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Topps Company Inventory Evaluation Essay

Topps Company’s runs two business units, confectionery and entertainment (Edmonds, Olds, McNair, & Tsay, 2010). Their financial situation changed from the year 2004 to the year 2006. Their focus changed In 2006 with 80% of the employees reporting profit and loss to someone compared to 20% reporting before the change and also started performance tracking of their employees (Edmonds, Olds, McNair, & Tsay, 2010). This change put their focus on profitability and employee relations.

Topps Company also made changes In their sports card icensors, now paying dividends, and reduced costs of Bazooka manufacturing (Edmonds, Olds, McNair, & Tsay, 2010). Evaluation of the Topps Company inventory is essential to determine how long products take to sell and what method is used to sell them to increase the company’s net sales. Evaluation of the Topps Company financial status Involves evaluating their inventory turnover ratio and their average days to sell inventory in the year 2006 compared to the year 2005.

To evaluate the number of days it takes the Topps Company to sell inventory, the inventory turnover ratio must first be determined. To etermine the inventory turnover ratio, the cost of goods sold is divided by the amount of Inventory (Edmonds, olds, McNalr, & Tsay, 2010). This determines the number of times the inventory is sold each year (Edmonds, Olds, McNair, & Tsay, 2010). In 2005, the Topps Company had a cost of goods in the amount of $189,200. 00. Their Inventory in 2005 was $32,936. 0 (Edmonds, Olds, McNair, & Tsay, 2010).

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Dividing the cost of goods by the Inventory, their turnover ratio in 2005 was 5. 7. In 2006, the Topps Company had a cost of goods in the amount of $198,054. 00. Their inventory in 2006 was $36,781. 0 (Edmonds, Olds, McNair, & Tsay, 2010). Dividing the cost of goods by the inventory, their turnover ratio in 2005 was 5. 4. After the turnover ratio Is determined, the next step Is to determine the average number of days to sell inventory.

This determines how many days the inventory is present in the warehouse (Edmonds, Olds, McNair, & Tsay, 2010). To calculate the number of days in inventory, 365 days for the year is divided by the Inventory turnover ratio (Edmonds, Olds, McNair, & Tsay, 2010). The longer the Inventory stays in the warehouse, the less profitable the company will be. In 2005, the turnover ratio was 5. 7 which would show that the inventory was in the warehouse for 64 days. In 2006, the turnover ratio was 5. which showed the inventory was in the warehouse for 68 days.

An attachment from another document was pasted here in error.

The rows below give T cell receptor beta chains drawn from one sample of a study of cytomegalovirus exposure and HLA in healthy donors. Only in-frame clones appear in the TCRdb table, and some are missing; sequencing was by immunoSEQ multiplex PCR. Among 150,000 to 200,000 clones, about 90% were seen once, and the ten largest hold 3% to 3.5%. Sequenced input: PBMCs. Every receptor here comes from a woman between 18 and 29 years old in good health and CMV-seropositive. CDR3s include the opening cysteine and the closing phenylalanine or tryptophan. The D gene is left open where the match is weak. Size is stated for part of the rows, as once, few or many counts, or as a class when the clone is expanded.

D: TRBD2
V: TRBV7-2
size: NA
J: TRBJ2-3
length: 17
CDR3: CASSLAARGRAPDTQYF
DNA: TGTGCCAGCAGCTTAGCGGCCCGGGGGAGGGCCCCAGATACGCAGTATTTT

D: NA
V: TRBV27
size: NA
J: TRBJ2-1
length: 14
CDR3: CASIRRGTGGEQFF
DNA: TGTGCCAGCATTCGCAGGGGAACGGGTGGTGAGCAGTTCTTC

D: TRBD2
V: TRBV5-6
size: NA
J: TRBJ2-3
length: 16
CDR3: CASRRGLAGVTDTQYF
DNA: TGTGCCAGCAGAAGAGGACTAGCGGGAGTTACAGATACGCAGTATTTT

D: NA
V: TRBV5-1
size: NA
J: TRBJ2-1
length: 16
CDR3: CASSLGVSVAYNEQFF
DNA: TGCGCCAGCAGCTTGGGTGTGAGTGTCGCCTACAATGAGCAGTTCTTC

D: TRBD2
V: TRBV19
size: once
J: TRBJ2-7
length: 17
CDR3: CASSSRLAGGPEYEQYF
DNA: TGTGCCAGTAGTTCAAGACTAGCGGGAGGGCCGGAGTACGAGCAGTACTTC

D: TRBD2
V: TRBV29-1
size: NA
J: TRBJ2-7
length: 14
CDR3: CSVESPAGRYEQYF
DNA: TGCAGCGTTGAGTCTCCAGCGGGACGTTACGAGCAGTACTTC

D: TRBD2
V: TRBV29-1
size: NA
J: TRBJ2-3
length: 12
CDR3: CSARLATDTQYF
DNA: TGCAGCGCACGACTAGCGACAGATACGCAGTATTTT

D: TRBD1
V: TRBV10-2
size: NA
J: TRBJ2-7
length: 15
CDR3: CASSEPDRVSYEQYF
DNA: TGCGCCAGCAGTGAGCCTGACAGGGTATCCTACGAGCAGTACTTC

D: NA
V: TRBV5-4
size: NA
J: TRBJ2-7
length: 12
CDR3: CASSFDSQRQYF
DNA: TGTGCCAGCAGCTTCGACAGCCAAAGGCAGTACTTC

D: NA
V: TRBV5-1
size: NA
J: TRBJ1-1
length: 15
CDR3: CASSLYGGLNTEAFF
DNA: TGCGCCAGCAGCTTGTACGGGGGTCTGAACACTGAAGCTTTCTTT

The number of days the product Is in Inventory effects the profit the company brings in. The Topps Company kept inventory in their warehouse for 68 days in the 1 inventory is declining. It is taking 4 more days to move inventory in 2006 compared to 2005. Even though the company has made changes in employee relations and profitability, they need to evaluate their inventory management to determine how it an be improved.

Management of inventory to decrease the number of days the product is in the warehouse will increase profitability for the Topps Company. When products are sold, products in the Inventory account are transferred to the Cost of Goods Sold account (Edmonds, Olds, McNair, & Tsay, 2010). There are four different types of cost flow methods that can be used by companies: Specific Identification, First-ln, First Out (FIFO), Last-ln, Last Out (LIFO), and Weighted Average (Edmonds, Olds, McNair, & Tsay, 2010). It appears the Topps Company has used the FIFO method of cost flow.

The FIFO method is the most common method of cost flow and is used a lot for perishable items such as the confectionaries the Topps Company sells. FIFO requires the cost of the items purchased first to be assigned to the cost of goods sold (Edmonds, Olds, McNair, & Tsay, 2010). FIFO usually produces a higher gross margin for a company. The Topps Company wanted a higher gross margin for their company, though this caused a higher cost of goods and a higher amount of inventory kept on stock for a longer period of time.

Their focus was on profitability and employee relations when t should have been on moving inventory at a higher rate for profit. In the year 2006, their products took 4 more days to sell than they did in the year 2005. Using the FIFO cost method, they were able to produce a higher gross margin for the company but their net sales decreased from $294,231. 00 in the year 2005 to $293,838. 00 in the year 2006 and their products stayed on the shelves longer (Edmonds, Olds, McNair, & -rsay, 2010).

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